The Building & Engineering Services Association (B&ES) must help its members tackle the challenges that lie ahead for the market, according to newly elected president Jim Marner.
Speaking at the B&ES annual general meeting, Mr Marner said the Association would work to help its members turn these challenges into business opportunities, and set out the agenda for the year ahead.
"We must address the skills shortages, which, at every level of the workforce, are threatening to limit the extent to which members can take advantage of the economic recovery," Mr Marner pointed out.
"We must continue to fight for the introduction of a fairer and more equitable payment culture that will allow businesses in the sector to operate profitably and to invest in skills, resources and technology. We must try to establish a more accessible and transparent pre-qualification regime."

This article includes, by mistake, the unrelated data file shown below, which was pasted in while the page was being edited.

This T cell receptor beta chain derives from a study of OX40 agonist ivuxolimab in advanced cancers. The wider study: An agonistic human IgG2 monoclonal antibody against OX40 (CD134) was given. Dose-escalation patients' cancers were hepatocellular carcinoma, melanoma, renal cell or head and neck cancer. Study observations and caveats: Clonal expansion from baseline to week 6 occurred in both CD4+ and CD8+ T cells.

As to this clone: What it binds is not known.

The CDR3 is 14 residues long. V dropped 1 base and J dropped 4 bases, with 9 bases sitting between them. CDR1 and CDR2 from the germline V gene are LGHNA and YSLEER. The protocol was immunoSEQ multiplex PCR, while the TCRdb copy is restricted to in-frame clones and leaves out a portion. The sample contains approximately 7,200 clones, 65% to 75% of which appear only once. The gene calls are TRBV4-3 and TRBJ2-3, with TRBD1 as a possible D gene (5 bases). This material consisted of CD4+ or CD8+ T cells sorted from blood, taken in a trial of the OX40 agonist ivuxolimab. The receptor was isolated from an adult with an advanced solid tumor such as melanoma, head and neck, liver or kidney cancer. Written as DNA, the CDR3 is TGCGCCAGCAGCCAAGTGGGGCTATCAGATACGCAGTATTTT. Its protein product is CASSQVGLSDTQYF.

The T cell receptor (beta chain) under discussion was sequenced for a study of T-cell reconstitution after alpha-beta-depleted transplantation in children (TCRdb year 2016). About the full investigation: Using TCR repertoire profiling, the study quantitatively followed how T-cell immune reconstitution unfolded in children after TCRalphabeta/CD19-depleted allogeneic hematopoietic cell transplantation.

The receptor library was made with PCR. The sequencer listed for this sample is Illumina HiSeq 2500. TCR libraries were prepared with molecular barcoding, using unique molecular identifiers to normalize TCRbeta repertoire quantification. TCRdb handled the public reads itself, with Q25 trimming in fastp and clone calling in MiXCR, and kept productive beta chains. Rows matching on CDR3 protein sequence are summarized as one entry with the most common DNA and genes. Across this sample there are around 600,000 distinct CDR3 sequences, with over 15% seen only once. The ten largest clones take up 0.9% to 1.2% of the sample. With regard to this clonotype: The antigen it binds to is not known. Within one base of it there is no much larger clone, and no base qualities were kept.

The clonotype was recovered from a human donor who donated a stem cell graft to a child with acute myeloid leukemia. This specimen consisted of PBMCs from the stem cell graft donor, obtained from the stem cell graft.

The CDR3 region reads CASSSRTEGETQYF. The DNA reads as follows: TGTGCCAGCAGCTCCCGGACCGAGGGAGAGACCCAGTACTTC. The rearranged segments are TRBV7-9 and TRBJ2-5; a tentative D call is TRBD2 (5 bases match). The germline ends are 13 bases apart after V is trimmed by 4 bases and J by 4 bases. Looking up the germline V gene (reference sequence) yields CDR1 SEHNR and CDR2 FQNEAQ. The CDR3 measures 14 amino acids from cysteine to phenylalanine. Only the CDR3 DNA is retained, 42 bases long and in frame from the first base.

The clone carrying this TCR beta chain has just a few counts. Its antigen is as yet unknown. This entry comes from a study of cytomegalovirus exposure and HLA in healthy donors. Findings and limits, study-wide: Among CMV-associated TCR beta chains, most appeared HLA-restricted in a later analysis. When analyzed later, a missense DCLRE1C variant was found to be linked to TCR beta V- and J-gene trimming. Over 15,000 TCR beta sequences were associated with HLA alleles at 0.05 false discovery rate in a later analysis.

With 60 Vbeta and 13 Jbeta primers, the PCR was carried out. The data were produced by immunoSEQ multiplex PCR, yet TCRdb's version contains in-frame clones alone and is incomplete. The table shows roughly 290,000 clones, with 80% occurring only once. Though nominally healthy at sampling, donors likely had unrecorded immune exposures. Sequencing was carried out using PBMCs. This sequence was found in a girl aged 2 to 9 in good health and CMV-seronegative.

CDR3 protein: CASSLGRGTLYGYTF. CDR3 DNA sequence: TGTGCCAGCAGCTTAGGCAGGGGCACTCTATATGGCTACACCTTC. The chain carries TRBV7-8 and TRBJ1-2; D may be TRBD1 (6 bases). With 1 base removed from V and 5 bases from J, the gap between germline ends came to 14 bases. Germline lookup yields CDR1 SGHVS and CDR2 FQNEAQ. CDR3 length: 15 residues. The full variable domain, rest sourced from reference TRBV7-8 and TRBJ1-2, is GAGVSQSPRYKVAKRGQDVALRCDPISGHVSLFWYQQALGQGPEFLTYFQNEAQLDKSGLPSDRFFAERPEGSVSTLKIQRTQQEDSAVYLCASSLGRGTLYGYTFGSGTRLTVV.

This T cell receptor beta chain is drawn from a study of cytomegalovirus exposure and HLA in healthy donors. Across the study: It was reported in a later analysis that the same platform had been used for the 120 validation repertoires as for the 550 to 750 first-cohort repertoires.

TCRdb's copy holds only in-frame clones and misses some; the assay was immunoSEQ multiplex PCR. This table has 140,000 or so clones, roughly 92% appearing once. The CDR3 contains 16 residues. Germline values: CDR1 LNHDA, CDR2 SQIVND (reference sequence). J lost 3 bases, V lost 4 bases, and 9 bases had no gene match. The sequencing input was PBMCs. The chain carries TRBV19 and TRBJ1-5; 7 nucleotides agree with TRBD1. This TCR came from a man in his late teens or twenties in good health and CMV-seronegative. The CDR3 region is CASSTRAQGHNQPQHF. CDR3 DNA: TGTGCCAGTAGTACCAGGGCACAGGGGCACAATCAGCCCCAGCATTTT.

The president added that building engineering services must continue to hold its position "in the vanguard of the digital revolution".
Turning to the construction industry as a whole, Mr Marner reminded his audience that the Association must promote "intelligent thinking" at the outset of each project – along with an appreciation of what each party can contribute to its overall success.
"We must encourage the professional teams to provide detailed designs at an earlier stage – and so minimise the problems that will inevitably emerge once we are on-site," he said. "We must lobby for smarter procurement, preferred supply chain status and open-book, two-stage tendering – whereby firms can establish their competence, capability and financial stability before investing significantly in the production of detailed designs for a job they may very well fail to secure.
"Above all, we must re-establish trust between clients and contractors, and emphasise what all parties bring to the achievement of a successful construction contract," the president concluded.